It's greatly acted too, with Paula Beer anchoring the turmoil and mixed whirlwinds of emotion--her eyes displaying their own story. Pierre Niney carries a convincing sense of secrecy, regret, haunts, and compassion. He reminded me of a young Adrien Brody, and not just because his name is Adrien here. The film also showcases a beautifully sighing musical score of stirring strings--a violin actually playing a significant part within the story. The melodic notes--so sorrowful, so moving...

( 8/10 )

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Tuesday, April 11, 2017

[Review] The Discovery

Netflix's The Discovery is a bleak and confused sci-fi drama of sorts that aims to be brainy and thought-provoking on both scientific and spiritual levels, but muddles in the process.

Robert Redford plays a scientist who claims to have discovered scientific proof of an afterlife--a plane of existence where the consciousness goes after one has died. Subsequently, the population's suicide rates spike as people trade their lives for a permanent trip to the other side. Meanwhile, the scientist's son (Jason Segel), who disagrees with his father's work, meets a mysterious woman (Rooney Mara) who's on the verge of attempting to kill herself. He stops her, and brings her to the secretive mansion where his father is conducting brainwave experiments.

While director Charlie McDowell's previous film The One I Love was an okay Twilight Zone-esque piece at best, The Discovery is Black Mirror-lite. Sure, it's well-shot and it captures a certain sense of drab dystopia, but it's filled with existential conversations and tests and studies that never really translate to anything cinematic beyond a bunch of images of wire hookups. Of course I wasn't expecting The Matrix or anything, but it's still all kind of bland, and it unwinds some weird and confounding twists that are just too loopy and derivative to be compelling. Jason Segel has proven that he can do serious really well (The End of the Tour), but here, he and Rooney Mara can't seem to muster up enough chemistry or conviction with this dour material.

In the end, The Discovery doesn't have much to say about the subjects it's tapping into. It's a big blah.

( 5/10 )

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Monday, April 10, 2017

[Review] The Boss Baby

Oh, The Boss Baby... The trailer alone sparked a series of pertinent questions. Is it a cruel joke? Some kind of bizarre experiment? An insult to animation? A Trumpian allegory? A punched ticket to bad movie hell? I had to see it.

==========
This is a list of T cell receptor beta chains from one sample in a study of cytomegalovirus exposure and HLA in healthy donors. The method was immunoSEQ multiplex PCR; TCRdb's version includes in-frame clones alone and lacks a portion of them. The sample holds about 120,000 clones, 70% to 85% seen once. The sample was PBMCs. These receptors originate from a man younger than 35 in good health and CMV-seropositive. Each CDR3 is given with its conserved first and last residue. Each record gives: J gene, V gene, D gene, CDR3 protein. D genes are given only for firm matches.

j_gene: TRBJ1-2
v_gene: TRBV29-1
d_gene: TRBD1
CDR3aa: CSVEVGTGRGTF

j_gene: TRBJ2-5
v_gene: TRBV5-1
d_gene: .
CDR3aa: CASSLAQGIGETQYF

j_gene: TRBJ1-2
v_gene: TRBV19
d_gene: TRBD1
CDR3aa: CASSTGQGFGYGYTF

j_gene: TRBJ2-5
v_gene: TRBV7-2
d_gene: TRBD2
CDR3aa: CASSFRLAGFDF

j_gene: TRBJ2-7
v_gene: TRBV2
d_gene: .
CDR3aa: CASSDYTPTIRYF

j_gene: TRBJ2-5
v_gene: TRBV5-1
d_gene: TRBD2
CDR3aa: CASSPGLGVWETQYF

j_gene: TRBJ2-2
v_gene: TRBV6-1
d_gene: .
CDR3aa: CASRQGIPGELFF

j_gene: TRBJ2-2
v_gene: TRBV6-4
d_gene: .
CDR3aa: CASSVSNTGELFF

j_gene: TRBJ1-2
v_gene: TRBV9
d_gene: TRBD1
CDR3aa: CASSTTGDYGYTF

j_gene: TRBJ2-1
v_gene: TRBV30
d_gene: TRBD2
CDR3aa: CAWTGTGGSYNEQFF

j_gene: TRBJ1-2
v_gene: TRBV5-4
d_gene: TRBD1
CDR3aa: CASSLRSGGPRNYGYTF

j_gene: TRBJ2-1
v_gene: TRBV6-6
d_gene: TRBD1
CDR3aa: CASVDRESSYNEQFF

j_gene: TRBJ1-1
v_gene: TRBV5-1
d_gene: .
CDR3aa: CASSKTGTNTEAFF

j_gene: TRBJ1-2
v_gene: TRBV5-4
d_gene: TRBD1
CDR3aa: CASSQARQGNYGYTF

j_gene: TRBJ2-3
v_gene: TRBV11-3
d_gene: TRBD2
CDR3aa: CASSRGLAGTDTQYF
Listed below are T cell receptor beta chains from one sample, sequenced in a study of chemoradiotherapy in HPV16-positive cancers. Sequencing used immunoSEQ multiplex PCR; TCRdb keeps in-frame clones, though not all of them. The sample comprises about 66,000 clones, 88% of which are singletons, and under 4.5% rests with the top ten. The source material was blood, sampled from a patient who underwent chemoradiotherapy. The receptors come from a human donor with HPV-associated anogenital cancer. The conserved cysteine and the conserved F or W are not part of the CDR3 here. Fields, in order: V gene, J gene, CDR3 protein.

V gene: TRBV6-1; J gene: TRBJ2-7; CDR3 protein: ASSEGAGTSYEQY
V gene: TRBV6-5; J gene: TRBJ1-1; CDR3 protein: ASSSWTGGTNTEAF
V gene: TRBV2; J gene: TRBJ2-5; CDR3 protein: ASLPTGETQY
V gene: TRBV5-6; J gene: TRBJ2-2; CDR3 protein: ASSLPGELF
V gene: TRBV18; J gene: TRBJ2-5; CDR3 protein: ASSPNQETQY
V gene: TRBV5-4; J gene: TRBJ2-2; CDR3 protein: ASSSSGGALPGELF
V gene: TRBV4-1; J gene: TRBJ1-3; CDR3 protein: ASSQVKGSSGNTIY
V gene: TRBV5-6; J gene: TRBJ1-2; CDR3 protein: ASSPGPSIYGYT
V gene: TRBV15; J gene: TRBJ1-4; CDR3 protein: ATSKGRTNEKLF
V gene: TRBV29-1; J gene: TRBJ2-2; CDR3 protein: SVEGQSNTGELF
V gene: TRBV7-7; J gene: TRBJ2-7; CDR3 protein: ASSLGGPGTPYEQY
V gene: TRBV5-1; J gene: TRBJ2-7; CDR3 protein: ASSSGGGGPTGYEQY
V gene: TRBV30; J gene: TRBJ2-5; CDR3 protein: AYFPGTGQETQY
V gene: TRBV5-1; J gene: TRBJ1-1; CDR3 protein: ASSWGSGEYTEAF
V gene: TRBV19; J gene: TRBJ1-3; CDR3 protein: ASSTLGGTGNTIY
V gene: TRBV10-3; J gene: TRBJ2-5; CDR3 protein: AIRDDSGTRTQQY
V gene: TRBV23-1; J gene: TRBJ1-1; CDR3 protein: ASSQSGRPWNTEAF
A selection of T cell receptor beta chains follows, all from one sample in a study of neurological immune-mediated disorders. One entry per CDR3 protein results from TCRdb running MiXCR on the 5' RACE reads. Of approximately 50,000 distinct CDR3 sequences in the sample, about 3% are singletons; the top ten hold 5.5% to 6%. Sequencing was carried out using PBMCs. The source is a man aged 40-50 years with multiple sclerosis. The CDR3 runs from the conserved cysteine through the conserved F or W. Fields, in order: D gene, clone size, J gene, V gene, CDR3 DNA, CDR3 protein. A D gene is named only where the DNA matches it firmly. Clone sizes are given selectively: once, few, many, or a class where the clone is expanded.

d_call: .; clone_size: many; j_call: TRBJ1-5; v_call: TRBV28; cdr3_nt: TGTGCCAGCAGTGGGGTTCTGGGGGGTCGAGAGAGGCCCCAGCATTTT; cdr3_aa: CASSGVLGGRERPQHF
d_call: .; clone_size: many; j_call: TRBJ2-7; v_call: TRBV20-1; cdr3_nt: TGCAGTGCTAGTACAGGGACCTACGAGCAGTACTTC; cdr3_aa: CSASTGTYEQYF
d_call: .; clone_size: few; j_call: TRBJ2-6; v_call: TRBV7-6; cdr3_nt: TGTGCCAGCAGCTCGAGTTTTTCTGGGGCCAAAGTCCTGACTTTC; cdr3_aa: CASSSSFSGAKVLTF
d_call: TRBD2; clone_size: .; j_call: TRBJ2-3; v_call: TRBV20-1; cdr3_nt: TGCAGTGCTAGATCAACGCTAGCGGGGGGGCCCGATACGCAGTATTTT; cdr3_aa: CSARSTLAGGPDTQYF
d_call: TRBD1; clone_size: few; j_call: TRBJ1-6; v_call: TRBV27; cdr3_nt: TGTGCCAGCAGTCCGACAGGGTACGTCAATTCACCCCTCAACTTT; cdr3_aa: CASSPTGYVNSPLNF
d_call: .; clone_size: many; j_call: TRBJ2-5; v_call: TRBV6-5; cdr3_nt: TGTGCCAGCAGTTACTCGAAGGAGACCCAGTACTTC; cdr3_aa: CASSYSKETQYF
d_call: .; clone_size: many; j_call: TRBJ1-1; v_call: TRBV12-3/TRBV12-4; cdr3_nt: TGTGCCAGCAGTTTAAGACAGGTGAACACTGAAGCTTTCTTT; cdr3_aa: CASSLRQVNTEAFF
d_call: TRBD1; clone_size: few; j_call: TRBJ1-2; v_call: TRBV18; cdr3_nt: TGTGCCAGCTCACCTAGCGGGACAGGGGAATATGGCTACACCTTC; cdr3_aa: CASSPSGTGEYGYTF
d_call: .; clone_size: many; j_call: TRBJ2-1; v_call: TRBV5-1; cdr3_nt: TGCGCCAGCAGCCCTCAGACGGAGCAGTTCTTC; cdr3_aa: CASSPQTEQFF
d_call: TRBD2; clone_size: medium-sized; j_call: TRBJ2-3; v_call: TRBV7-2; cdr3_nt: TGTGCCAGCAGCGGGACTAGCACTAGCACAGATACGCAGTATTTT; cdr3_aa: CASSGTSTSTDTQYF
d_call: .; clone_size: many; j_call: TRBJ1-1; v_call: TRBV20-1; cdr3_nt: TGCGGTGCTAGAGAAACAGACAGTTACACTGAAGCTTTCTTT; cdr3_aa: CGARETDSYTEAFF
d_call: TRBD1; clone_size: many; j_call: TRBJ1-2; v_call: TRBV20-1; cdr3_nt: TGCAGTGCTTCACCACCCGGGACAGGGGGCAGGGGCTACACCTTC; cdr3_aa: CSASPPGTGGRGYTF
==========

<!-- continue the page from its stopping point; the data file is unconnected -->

Timmy (voiced by Miles Christopher Bakshi) is a perfectly content only-child, happily being raised by his loving parents (Jimmy Kimmel and Lisa Kudrow). Then... along comes... THE BOSS BABY (voiced by Alec Baldwin), suit & tie and all, primed to mess up Timmy's adolescent life.

Okay first of all, maniacal babies that talk like adults aren't in style anymore. They're creepy. They're obnoxious. They should be fired. And it's been done so many times before--from long-gone Superbowl commercials to Stewie from "Family Guy" (is that show still going?). Not to mention, the initial premise here is nearly identical to that one "Rugrats" episode where Angelica has a nightmare about getting a new baby brother and the thing turns out to be an absolutely despicable, conniving monster. Now that--that was scary. And memorable. And haunting. And funny.

This--this isn't funny. Not even in the so-bad-it's-good way. And not even because the humor misses or falls flat. What's weird is that the film doesn't really seem to be trying to be funny at all. It's just kind of there. Like an old poopy diaper. The idea of it, for better or worse, might be slightly funny from afar, but once you get up close and actually witness it, it's just a small pocket of waste and stench that isn't necessarily anything out of the ordinary. Unappealing, but also a part of life.

The film is essentially a run-of-the-mill romp about new sibling jealousy taken to extreme and wildly hallucinatory levels. The plot's second half embarks on a turn that manages to be both nonsensical and formulaic. It's so middle-of-road. Not good enough to embrace. Not bad enough to embrace either. So, The Boss Baby isn't quite the abomination everyone anticipated, but it's still pretty crappy.

( 5/10 )

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Saturday, April 8, 2017

[Review] The Blackcoat's Daughter

After an initial festival premiere in 2015 and a title change (from February), The Blackcoat's Daughter has now received a more accessible VOD release. And thank goodness it's here, because this is a chilly, slow-thawing psychological horror film and a startling debut from director Osgood Perkins (son of Anthony Perkins, who played Norman Bates in Hitchcock's classic Psycho).

The story revolves around the shy and timid Katherine (Kiernan Shipka) and the rebellious Rose (Lucy Boynton, Sing Street), a pair of roommates stuck at a prestigious Catholic boarding school over Winter Break. Meanwhile, a girl named Joan (Emma Roberts) appears to have just slipped out of a nearby mental institution. A Satanic presence haunts them all, and it's only a matter of time before things hit the fan and spin up some bloody revelations.